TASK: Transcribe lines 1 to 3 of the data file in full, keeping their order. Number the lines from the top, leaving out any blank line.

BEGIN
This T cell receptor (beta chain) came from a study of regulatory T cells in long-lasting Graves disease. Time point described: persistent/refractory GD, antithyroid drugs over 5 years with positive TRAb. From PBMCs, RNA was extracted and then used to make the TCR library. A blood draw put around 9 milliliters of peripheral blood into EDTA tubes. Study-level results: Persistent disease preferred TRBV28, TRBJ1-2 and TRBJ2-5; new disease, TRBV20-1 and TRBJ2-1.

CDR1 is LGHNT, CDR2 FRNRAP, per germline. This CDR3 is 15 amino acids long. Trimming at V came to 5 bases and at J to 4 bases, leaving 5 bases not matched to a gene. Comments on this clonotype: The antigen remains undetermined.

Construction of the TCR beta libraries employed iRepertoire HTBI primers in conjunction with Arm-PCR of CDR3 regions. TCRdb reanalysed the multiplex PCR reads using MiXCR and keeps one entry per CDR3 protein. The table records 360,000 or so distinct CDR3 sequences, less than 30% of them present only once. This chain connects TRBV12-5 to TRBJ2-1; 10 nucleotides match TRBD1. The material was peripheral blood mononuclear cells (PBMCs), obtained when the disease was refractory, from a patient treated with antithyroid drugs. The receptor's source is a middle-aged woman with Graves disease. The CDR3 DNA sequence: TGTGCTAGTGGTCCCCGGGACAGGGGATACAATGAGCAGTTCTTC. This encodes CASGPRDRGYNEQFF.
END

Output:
This T cell receptor (beta chain) came from a study of regulatory T cells in long-lasting Graves disease. Time point described: persistent/refractory GD, antithyroid drugs over 5 years with positive TRAb. From PBMCs, RNA was extracted and then used to make the TCR library. A blood draw put around 9 milliliters of peripheral blood into EDTA tubes. Study-level results: Persistent disease preferred TRBV28, TRBJ1-2 and TRBJ2-5; new disease, TRBV20-1 and TRBJ2-1.

CDR1 is LGHNT, CDR2 FRNRAP, per germline. This CDR3 is 15 amino acids long. Trimming at V came to 5 bases and at J to 4 bases, leaving 5 bases not matched to a gene. Comments on this clonotype: The antigen remains undetermined.

Construction of the TCR beta libraries employed iRepertoire HTBI primers in conjunction with Arm-PCR of CDR3 regions. TCRdb reanalysed the multiplex PCR reads using MiXCR and keeps one entry per CDR3 protein. The table records 360,000 or so distinct CDR3 sequences, less than 30% of them present only once. This chain connects TRBV12-5 to TRBJ2-1; 10 nucleotides match TRBD1. The material was peripheral blood mononuclear cells (PBMCs), obtained when the disease was refractory, from a patient treated with antithyroid drugs. The receptor's source is a middle-aged woman with Graves disease. The CDR3 DNA sequence: TGTGCTAGTGGTCCCCGGGACAGGGGATACAATGAGCAGTTCTTC. This encodes CASGPRDRGYNEQFF.